Sewer networks are a critical part of our urban infrastructure. The total sewer asset value in Australia is estimated to be $35 billion. Concrete is the most commonly used material for large sewers due to its strength and durability. However, concrete sewers are prone to sulphide-induced corrosion, costing Australian water utilities hundreds of millions of dollars each year for repair and maintenance. Sewer ventilation influences humidity and H2S levels in sewer air, thus influencing sewer corrosion rate. However, the quantitative dependency of corrosion on sewer humidity has not been well established. This project aims to develop critical knowledge and predictive models for optimal design and operation of sewer ventilation systems, and to develop and demonstrate novel dynamic ventilation strategies to reduce sewer corrosion.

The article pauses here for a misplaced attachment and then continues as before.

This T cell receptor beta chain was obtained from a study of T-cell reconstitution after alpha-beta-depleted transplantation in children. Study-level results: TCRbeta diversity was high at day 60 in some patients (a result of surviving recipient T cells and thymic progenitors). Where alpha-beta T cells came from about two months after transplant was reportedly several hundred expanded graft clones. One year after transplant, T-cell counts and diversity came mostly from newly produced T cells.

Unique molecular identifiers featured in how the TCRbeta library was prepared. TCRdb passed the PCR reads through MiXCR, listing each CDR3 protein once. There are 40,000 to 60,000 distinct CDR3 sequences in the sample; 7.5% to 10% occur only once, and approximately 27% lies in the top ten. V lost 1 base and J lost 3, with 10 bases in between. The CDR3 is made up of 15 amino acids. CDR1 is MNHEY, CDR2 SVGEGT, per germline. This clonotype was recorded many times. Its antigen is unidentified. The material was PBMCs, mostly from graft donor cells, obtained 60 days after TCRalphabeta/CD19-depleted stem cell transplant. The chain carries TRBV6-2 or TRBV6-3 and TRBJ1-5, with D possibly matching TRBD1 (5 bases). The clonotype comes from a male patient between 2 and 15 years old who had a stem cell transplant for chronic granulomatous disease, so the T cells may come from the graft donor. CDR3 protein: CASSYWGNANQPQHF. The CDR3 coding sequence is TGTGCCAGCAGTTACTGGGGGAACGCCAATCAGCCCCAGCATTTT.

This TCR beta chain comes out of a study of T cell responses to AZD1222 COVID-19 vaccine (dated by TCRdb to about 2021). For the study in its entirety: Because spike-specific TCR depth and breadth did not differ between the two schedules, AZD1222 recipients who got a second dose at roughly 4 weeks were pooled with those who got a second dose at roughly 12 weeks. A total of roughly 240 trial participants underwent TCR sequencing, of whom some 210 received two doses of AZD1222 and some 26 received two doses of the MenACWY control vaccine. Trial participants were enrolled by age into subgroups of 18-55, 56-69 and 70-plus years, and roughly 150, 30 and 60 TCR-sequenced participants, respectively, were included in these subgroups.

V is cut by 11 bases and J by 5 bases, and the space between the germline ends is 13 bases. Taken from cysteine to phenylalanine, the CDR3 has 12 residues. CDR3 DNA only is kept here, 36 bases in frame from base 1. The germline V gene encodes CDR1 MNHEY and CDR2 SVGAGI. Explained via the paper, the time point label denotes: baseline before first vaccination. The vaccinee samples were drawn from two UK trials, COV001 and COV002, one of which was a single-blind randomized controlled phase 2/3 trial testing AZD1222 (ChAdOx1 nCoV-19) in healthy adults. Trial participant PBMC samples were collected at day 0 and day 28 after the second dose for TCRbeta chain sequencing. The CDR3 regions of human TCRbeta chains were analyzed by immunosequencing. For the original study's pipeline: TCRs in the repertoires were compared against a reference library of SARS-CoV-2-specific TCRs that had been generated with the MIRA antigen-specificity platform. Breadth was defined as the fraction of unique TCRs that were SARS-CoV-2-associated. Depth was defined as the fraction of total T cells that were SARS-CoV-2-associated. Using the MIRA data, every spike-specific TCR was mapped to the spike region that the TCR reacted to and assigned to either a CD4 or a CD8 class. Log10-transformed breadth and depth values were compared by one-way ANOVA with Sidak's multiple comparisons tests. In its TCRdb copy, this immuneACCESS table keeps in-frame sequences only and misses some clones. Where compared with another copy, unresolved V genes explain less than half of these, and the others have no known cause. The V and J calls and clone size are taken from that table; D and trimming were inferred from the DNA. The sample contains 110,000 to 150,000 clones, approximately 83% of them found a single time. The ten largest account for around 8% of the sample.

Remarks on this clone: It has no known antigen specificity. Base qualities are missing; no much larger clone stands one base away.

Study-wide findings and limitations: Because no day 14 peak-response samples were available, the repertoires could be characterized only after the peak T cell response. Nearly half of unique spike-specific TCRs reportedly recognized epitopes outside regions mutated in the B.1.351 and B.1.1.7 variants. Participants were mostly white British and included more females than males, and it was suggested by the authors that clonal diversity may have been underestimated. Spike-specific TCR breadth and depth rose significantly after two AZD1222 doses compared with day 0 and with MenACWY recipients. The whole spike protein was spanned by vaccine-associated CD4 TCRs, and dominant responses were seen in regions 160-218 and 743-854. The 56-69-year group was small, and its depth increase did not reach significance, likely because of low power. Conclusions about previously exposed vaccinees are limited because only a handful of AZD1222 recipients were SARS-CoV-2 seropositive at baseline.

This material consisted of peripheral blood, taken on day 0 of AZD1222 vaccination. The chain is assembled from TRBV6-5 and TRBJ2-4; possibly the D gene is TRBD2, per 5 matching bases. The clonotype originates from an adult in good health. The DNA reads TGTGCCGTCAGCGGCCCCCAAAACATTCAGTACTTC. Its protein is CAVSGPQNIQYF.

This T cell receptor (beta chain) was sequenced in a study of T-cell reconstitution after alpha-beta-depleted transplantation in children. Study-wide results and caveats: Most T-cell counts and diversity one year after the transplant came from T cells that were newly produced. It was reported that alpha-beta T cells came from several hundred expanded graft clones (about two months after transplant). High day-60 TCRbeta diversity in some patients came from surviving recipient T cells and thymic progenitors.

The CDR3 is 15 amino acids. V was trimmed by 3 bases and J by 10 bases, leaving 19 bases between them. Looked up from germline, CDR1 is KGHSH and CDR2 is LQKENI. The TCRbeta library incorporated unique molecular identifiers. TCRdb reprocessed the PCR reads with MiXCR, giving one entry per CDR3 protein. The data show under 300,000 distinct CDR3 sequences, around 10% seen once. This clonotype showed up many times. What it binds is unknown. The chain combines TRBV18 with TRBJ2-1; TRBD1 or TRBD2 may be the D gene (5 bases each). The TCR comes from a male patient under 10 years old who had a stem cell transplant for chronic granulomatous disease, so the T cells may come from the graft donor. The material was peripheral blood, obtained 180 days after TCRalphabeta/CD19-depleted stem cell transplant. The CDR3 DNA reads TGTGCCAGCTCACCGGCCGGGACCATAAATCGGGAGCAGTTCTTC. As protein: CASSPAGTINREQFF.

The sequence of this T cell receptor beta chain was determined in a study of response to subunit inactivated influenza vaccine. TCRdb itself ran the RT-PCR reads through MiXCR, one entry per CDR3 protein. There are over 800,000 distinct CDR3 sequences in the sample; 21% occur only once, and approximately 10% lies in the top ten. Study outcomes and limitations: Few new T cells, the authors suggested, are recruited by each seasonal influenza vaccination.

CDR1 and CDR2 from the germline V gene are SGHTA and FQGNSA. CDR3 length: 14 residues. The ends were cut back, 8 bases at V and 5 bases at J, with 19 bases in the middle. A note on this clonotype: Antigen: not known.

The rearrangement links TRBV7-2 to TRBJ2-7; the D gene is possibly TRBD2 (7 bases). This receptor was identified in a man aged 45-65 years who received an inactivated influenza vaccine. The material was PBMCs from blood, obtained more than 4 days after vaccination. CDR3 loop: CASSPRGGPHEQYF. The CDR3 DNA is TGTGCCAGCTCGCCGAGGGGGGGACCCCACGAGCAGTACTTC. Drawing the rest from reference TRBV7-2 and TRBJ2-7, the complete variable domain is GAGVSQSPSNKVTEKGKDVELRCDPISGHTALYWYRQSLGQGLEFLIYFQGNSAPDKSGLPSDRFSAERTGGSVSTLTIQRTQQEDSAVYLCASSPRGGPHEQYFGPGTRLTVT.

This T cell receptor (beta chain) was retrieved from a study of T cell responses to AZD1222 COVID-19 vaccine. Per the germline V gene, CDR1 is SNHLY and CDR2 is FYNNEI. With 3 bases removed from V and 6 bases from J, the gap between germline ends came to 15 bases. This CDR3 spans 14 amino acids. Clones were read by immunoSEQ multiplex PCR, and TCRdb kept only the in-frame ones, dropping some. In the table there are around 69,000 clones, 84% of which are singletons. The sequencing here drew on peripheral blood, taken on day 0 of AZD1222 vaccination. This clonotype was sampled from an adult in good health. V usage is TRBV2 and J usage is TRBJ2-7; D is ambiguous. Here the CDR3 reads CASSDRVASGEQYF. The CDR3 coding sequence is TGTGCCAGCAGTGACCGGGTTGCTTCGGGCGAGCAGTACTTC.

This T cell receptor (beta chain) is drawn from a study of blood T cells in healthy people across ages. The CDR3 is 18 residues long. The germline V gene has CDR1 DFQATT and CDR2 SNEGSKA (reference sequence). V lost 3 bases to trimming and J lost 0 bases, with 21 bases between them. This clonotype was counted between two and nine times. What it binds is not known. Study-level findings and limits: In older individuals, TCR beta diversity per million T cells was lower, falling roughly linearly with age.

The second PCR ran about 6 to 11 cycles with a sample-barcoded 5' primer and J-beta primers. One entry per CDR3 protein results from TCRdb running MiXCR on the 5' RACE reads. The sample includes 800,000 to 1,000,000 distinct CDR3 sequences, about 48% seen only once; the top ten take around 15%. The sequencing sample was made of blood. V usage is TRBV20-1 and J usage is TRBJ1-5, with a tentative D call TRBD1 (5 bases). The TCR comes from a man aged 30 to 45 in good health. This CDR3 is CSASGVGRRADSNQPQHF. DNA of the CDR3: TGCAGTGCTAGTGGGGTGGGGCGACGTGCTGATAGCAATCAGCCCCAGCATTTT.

• Tianjin University, China
  • Melbourne water corporation, Melbourne
  • District of Columbia Water and Sewer Authority, Washington DC
  • Queensland Urban Utilities, Brisbane
  • Water corporation, Western Australia

Project Outcomes

  • Develop dynamic models capable of predicting the spatial and temporal variations of in-sewer air humidity and temperature, sewerage temperature, and sewer wall temperature and moisture levels
  • Develop an understanding of the impact of sewer wall moisture conditions on the variability and activity of microorganism in the corrosion-inducing sewer films 
  • Develop a mechanistic model predicating corrosion rate as a function of varying humidity, hydrogen sulphide and air and wall temperatures
  • Develop a ventilation strategy to reduce sewer corrosion

Project members

Dr Jiuling Li

Research Fellow
Australian Centre for Water and Environmental Biotechnology

Mr Tao Shi

Research Scholar

Mr Xin Huang

Research Scholar

Mr Yanpeng Yin

Research Scholar